AB - BACKGROUND: Minor papilla (MP) cannulation remains difficult in some patients despite improved cannulation devices and techniques. Therefore, noninvasive methods to predict presence of pancreas divisum (Pdiv) are desired. If Pdiv could be recognized before any cannulation is attempted, appropriate attention could be focused on MP cannulation and prolonged major papilla attempt at pancreatogram can be avoided. AIM: To evaluate whether simple inspection of the MP during initial duodenal entry during endoscopic retrograde cholangiopancreatography (ERCP) can predict the presence of Pdiv. METHODS: Patients undergoing ERCP with intended pancreatic duct cannulation were included in the study. Assessment of the MP was made during a 30 to 60-second period of inspection including aspiration of duodenal luminal air with the endoscope. The probability of Pdiv based on the appearance of the MP was then estimated by assessing the size of the MP, the diameter of MP orifice, and whether juice was seen draining through the MP orifice. RESULTS: Two hundred and twelve patients were prospectively analyzed. The most common indications for ERCP were suspected sphincter of Oddi dysfunction (44.3%) and idiopathic pancreatitis (34.4%). Pancreatograms revealed Pdiv in 42 (19.8%). The MP appearance had 54.7% sensitivity and 90% specificity in detecting Pdiv (positive predictive value 57.5%, negative predicting value 88.9%). Seventy percent of the false positive patients had an obstructing pathology at the ventral duct that would explain the MP appearance. CONCLUSIONS: Certain features of the MP (enlarged papilla, open orifice) had a moderate predictive value for the presence of Pdiv or an obstruction at the major papilla. However, a significant number of patients with Pdiv did not have these features.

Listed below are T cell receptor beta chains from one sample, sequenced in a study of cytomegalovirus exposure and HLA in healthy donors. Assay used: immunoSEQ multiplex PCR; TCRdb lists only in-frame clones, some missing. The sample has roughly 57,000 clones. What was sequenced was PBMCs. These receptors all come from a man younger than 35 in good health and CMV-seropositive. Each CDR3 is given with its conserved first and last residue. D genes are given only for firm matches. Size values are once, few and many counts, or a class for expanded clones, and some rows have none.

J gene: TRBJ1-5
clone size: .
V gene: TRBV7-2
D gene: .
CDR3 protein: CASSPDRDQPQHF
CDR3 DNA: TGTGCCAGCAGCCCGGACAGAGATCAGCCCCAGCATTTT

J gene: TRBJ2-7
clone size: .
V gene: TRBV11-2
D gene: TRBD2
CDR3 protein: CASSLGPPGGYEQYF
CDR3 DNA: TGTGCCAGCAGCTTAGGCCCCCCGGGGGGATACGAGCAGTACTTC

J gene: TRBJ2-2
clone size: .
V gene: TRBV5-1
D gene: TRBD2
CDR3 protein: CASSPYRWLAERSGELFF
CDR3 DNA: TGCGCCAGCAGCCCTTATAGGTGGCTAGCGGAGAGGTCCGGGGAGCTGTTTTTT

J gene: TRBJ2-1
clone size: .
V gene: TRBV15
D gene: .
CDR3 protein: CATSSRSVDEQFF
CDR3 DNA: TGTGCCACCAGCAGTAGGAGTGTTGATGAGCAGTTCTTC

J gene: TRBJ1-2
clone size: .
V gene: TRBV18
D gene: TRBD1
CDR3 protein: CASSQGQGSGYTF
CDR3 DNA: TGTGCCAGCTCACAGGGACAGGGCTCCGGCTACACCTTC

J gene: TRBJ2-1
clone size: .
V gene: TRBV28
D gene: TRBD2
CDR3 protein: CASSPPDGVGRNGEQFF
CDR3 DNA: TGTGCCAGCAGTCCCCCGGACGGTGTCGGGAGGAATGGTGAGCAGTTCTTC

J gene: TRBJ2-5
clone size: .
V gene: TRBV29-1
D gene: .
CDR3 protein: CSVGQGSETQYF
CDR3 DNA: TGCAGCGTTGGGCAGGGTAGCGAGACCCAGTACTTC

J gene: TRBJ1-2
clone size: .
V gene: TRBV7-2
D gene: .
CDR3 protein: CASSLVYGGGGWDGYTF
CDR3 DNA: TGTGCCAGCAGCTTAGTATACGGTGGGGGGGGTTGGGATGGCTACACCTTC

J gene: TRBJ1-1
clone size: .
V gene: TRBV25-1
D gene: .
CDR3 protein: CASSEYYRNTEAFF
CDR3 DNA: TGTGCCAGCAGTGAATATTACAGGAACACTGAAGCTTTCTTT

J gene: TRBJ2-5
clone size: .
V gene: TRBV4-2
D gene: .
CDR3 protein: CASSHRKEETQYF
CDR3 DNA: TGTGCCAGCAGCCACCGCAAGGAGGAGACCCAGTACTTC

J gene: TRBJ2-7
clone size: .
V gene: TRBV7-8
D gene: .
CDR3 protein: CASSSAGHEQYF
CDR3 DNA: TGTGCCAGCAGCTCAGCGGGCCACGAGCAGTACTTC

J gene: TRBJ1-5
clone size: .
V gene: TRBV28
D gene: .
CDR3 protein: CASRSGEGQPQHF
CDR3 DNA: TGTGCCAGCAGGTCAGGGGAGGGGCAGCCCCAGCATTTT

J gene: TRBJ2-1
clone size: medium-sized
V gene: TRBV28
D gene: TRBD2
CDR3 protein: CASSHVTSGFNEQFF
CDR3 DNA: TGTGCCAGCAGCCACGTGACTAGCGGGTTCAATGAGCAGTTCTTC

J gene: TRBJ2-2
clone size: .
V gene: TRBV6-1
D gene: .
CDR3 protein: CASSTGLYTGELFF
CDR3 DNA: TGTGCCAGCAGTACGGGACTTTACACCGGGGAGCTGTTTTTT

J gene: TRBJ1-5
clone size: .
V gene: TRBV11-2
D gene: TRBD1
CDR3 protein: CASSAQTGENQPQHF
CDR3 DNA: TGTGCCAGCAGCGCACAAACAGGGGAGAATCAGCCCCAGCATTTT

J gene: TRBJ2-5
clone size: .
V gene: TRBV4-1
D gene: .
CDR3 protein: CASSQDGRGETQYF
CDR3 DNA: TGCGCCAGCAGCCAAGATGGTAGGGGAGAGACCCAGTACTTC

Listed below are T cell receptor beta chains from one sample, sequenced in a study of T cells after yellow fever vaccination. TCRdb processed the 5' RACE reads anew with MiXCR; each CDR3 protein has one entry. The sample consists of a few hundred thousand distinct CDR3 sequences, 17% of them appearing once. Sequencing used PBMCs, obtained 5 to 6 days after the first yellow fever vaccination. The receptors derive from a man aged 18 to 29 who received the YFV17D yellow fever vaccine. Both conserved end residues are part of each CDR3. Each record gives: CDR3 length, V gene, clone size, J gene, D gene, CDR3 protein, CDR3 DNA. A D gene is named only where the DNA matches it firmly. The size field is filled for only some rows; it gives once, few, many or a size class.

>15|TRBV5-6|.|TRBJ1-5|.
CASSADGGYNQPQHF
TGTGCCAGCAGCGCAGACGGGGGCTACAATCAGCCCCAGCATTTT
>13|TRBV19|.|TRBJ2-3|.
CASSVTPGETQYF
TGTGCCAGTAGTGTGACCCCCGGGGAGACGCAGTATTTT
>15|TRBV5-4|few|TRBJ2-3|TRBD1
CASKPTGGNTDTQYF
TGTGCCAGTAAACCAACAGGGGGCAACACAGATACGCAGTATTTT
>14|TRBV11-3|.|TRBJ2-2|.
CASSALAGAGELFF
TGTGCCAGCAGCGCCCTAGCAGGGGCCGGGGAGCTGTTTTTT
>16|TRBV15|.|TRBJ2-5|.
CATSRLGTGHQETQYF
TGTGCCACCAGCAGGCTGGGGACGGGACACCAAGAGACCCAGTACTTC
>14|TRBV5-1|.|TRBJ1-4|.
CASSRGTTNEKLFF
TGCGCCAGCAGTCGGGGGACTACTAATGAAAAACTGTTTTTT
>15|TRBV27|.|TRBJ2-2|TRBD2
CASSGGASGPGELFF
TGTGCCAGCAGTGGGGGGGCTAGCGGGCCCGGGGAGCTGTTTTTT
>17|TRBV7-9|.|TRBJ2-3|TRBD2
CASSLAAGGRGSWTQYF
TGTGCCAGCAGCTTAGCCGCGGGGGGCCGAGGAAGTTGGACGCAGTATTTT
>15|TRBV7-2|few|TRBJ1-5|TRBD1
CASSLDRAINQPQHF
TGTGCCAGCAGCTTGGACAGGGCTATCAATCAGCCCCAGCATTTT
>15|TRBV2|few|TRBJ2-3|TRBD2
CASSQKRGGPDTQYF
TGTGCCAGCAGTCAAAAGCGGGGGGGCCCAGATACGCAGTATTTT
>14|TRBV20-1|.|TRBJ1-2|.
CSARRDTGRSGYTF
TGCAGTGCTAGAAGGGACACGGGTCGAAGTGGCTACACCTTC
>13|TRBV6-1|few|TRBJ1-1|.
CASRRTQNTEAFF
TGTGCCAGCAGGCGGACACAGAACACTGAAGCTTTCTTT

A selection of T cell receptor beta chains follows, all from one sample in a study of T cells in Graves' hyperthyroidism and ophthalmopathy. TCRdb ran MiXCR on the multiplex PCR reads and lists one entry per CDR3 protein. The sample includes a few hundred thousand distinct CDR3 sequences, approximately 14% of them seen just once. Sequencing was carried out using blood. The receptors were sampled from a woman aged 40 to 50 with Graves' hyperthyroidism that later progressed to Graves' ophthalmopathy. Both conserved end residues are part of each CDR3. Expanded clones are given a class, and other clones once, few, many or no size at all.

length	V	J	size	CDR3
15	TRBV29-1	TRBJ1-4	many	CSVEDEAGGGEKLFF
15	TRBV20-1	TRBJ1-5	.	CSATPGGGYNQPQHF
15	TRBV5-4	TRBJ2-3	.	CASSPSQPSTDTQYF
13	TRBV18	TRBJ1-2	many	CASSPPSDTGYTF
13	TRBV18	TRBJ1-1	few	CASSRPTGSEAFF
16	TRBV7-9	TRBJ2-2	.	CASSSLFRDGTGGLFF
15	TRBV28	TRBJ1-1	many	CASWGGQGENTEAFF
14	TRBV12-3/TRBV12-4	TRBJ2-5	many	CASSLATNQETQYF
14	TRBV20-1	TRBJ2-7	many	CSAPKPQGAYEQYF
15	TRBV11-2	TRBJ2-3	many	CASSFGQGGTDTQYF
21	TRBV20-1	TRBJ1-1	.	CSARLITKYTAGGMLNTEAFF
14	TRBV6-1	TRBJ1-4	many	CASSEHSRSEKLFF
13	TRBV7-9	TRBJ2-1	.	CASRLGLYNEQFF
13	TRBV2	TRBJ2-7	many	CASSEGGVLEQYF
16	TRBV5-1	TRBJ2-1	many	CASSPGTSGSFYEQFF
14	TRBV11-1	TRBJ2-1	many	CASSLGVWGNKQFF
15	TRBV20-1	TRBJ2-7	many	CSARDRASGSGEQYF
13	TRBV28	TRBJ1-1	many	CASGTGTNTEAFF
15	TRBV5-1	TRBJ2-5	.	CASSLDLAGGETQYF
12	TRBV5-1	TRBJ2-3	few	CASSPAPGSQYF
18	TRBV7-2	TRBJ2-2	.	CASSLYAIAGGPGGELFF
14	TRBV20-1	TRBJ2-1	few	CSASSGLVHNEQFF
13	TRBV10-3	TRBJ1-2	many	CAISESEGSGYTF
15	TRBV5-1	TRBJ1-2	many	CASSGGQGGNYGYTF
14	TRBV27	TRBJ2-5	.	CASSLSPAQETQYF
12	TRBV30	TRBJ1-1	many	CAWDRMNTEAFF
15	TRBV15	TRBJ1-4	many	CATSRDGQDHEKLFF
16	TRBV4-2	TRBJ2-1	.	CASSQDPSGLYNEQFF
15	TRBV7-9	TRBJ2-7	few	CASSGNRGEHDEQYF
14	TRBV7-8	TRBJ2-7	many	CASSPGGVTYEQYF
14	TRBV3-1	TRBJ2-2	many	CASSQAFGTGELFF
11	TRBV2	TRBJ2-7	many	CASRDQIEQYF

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KW - Pancreas divisum